13 Sep 2013
Abbott must bring Fiji in from cold
THE Coalition's foreign policy statement, released just prior to the election, promised to work with Fiji to normalise relations as soon as possible.
Fijian Prime Minister Frank Bainimarama has indicated he would welcome the Coalition's making good on this promise.
Of course, it takes two to tango; both sides will have to agree to get on the dance floor.
Bainimarama has long bristled at the "interim PM" label Australia has put on him. He associates the open mocking of him and his government by our media with the Australian government's support for such reporting.
As much as some in Suva would like Bainimarama to be invited to Canberra for talks on re-engagement, the Fiji government recognises this would court disaster if the meeting failed to live up to expectations. The October 10 Fiji Day celebrations could be used to mark some symbolic reconciliation, if the Abbott government has the will to help mark the occasion appropriately.
A visit by soon-to-be foreign minister Julie Bishop would be welcomed in Suva. (As she'd be in Brunei for the East Asia Summit on Fiji Day, she could send her parliamentary secretary.)
Getting the atmospherics right is critical for building trust in the longer term. But the immediate need is to address some irritants in the relations.
The sine qua non of keeping the Coalition's promise to normalise relations will depend on lifting the travel bans.
The sanctions regime of the past 6 1/2 years has failed to achieve any useful outcome. Worse, some have worked against the early return to democracy. Preventing qualified civilians from taking up positions with the Fiji government has only intensified the need to rely on able military officers to staff upper levels of the public service.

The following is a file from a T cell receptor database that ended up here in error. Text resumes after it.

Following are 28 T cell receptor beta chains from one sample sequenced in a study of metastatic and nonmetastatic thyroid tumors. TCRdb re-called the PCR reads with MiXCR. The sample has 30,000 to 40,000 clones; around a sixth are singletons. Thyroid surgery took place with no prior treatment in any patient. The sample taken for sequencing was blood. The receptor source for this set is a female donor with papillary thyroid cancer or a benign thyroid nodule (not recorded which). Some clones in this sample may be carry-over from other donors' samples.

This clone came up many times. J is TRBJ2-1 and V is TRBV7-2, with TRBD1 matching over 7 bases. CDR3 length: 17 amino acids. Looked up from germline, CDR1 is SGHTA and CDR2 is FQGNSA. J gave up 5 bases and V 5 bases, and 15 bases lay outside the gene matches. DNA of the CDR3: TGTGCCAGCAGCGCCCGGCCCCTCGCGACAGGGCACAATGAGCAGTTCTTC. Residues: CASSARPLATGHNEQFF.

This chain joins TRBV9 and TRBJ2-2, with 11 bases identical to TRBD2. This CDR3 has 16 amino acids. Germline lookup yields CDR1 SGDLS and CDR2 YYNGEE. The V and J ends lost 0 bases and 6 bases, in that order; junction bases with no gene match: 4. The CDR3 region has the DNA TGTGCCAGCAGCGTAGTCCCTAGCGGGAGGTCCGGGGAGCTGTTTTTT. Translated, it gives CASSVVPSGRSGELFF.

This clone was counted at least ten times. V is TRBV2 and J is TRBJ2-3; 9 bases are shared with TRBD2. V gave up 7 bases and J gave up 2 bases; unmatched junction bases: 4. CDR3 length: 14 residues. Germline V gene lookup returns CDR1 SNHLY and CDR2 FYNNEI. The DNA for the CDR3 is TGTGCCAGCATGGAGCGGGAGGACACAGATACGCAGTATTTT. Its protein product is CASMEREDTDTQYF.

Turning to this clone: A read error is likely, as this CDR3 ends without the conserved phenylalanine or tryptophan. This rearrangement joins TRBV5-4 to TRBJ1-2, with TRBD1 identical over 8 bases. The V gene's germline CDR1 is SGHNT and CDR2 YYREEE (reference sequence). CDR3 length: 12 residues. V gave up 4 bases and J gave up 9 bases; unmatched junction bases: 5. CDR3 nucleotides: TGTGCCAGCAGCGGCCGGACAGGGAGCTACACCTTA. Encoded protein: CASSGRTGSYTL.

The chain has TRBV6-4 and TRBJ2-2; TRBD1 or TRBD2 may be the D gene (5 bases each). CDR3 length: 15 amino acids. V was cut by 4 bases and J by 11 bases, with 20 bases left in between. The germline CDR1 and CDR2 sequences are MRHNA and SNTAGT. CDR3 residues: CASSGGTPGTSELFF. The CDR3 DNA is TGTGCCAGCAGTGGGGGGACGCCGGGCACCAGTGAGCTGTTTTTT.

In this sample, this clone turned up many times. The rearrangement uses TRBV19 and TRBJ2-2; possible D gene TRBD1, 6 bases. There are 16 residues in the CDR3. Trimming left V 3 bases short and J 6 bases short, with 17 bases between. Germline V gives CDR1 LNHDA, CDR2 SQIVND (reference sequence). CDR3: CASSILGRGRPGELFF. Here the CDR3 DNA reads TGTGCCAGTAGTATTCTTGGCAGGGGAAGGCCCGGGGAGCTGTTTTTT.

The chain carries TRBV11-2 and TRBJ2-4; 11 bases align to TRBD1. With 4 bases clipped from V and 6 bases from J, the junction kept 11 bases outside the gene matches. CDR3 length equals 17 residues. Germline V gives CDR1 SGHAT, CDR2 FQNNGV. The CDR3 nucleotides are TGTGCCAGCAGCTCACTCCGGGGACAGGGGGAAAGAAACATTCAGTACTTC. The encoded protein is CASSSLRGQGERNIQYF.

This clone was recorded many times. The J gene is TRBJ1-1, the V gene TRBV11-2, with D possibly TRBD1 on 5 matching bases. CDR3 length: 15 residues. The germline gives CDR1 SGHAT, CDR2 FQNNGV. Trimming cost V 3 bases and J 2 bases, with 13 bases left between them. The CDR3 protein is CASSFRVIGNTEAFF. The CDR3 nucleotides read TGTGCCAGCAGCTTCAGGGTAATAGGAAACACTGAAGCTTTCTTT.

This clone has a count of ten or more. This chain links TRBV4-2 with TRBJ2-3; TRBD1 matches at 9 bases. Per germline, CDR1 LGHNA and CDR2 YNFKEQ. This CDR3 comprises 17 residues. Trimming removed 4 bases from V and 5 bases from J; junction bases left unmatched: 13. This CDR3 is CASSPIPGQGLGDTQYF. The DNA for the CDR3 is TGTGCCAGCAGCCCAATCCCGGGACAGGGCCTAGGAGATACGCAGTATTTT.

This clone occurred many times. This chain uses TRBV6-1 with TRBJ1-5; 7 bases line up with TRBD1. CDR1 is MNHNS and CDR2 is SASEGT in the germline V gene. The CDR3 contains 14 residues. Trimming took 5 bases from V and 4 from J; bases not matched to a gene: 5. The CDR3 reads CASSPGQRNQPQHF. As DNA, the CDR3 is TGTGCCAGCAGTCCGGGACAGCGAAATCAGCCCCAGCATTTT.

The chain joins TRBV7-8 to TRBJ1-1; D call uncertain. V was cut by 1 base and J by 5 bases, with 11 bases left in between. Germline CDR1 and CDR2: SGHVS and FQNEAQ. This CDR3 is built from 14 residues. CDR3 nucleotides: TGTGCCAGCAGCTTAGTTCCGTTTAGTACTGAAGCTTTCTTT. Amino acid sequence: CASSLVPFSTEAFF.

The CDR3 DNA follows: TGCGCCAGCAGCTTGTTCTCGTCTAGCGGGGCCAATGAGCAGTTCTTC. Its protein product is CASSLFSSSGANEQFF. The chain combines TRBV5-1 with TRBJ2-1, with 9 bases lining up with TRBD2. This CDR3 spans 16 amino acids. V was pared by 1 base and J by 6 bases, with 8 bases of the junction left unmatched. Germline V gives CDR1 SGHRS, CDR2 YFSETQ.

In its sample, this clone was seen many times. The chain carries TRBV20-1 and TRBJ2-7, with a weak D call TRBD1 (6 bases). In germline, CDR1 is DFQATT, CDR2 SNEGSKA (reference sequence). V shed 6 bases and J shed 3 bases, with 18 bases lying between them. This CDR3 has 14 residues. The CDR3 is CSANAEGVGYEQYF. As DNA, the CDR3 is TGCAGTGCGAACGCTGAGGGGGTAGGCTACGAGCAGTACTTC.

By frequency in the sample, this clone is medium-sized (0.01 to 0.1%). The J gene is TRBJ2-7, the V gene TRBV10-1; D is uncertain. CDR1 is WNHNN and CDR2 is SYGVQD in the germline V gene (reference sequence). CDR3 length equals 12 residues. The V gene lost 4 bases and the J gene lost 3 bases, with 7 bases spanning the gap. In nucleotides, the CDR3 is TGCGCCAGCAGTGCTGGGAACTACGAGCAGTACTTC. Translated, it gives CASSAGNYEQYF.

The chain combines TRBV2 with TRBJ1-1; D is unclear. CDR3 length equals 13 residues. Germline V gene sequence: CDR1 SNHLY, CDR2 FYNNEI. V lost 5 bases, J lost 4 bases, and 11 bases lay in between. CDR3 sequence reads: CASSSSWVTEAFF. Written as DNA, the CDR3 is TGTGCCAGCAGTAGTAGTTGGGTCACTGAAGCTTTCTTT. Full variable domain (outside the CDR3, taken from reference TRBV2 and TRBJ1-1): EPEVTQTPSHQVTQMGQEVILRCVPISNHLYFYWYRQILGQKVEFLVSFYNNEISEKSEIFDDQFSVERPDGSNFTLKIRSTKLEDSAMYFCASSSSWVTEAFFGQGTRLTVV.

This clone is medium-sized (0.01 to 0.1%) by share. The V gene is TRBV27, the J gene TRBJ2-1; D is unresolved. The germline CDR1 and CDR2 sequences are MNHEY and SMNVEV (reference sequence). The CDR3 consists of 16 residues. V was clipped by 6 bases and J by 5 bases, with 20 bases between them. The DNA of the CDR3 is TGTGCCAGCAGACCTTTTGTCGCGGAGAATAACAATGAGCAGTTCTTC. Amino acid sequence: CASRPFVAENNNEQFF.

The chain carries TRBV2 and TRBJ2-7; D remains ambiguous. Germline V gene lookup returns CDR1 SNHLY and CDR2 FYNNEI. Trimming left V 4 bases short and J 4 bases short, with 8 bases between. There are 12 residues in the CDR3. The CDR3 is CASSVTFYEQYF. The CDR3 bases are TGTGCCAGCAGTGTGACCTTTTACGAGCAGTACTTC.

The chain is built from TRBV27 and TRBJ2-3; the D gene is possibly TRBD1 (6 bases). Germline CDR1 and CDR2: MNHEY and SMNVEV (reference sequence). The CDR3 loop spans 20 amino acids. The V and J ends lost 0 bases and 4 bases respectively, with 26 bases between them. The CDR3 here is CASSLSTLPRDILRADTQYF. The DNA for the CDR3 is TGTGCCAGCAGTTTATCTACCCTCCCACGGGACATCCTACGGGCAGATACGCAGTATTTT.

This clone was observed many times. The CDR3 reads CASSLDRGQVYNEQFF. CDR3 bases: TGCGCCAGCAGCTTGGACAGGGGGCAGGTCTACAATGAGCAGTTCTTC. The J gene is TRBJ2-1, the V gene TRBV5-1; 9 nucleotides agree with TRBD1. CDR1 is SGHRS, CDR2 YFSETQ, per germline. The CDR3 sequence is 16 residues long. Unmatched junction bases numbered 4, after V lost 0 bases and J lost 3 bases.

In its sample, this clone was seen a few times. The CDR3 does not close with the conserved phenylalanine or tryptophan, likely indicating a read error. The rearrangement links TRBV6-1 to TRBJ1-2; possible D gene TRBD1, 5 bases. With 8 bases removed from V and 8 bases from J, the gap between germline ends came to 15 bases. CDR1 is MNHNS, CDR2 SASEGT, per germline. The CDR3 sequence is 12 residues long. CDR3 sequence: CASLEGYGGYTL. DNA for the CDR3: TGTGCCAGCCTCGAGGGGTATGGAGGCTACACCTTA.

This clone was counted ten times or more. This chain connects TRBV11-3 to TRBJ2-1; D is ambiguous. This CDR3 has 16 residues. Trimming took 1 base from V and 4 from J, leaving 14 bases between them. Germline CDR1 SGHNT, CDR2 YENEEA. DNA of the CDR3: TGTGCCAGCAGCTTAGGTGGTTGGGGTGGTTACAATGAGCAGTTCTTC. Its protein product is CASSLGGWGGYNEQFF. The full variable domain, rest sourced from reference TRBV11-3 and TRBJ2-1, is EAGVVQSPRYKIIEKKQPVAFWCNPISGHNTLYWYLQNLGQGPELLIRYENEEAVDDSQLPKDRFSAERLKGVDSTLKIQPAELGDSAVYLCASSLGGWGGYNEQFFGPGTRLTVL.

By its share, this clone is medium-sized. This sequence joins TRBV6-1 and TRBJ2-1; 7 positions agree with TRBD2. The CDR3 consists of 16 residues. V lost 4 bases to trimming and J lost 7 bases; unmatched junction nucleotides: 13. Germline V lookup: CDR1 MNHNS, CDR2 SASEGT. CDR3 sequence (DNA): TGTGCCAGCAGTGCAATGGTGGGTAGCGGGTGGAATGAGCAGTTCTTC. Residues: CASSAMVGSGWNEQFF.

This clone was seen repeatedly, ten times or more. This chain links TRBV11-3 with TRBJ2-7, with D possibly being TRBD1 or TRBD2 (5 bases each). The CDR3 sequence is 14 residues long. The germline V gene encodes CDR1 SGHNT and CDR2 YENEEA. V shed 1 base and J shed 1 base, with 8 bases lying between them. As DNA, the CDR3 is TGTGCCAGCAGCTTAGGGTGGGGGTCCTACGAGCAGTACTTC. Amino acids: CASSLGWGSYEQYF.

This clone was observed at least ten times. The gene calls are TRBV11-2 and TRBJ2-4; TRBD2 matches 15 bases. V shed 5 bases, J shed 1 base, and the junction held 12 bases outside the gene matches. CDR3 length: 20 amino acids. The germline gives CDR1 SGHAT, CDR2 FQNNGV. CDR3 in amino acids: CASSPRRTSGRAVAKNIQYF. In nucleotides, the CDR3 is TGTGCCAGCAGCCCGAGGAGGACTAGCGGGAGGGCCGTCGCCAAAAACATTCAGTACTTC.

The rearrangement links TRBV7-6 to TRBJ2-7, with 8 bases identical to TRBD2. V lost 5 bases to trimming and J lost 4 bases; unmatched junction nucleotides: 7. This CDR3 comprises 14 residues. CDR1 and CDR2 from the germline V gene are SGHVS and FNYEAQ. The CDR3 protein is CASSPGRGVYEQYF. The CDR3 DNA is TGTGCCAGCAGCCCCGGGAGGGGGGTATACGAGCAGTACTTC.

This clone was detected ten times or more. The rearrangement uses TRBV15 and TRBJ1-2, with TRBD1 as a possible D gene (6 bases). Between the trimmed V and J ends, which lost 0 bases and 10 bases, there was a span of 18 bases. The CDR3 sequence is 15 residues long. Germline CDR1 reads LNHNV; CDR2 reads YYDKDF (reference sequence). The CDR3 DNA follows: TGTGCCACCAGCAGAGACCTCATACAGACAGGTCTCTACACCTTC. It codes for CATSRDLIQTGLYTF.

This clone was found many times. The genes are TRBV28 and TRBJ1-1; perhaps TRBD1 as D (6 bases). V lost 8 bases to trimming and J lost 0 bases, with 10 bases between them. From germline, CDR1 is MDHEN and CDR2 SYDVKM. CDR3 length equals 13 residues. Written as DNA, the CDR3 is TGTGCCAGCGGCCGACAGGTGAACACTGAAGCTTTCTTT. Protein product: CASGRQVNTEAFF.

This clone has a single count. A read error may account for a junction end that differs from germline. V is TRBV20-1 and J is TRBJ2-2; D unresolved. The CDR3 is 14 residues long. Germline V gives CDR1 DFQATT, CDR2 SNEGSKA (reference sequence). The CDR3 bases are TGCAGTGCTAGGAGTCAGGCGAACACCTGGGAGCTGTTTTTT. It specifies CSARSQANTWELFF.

Lifting of some sanctions, especially the travel bans, is a necessary early gesture from Fiji's perspective. That's the least the Bainimarama administration expects from the new Australian government. Fiji's new constitution came into force on the Saturday the Coalition was elected to power. The constitution has generally received positive reviews despite some criticism on the process and its content.
Setting aside the travel bans could be a gesture of good faith pending further talks. Indeed, it's difficult to see how meaningful engagement on normalising relations could be pursed without lifting travel bans.
There can be no objection to an immediate and unconditional lifting of sanctions against the family members of sanctioned officials on grounds of natural justice and fairness. The same applies to any civilian taking a position with the Bainimarama government working for a return to parliamentary democracy.
This should also include public service positions, whether related to elections or not. It would help restore civilian authority in the public service.
The Abbott government will have to come to terms with the Republic of Fiji Military Forces. The RFMF will remain part of the Fijian political scene, even after next year's elections in Fiji.
Our defence engagement with Fiji will be an important part of our bilateral relationship. Sanctions on the repair of the three patrol boats we donated to Fiji some years ago have been dysfunctional for both Fiji and for regional security.
The restoration of defence attaches and other aspects of normalised relations, such as assistance to Fiji's military officer training school and the participation of Fiji officers in our military colleges, will need to be included in the Coalition's approach.
The Abbott government will have to do something significant to redeem its pre-election promise or Fiji will assume the election was simply a continuation of business as usual in Canberra.
Richard Herr and Anthony Bergin are co-authors of Our Near Abroad: Australia and Pacific islands regionalism, Australian Strategic Policy Institute.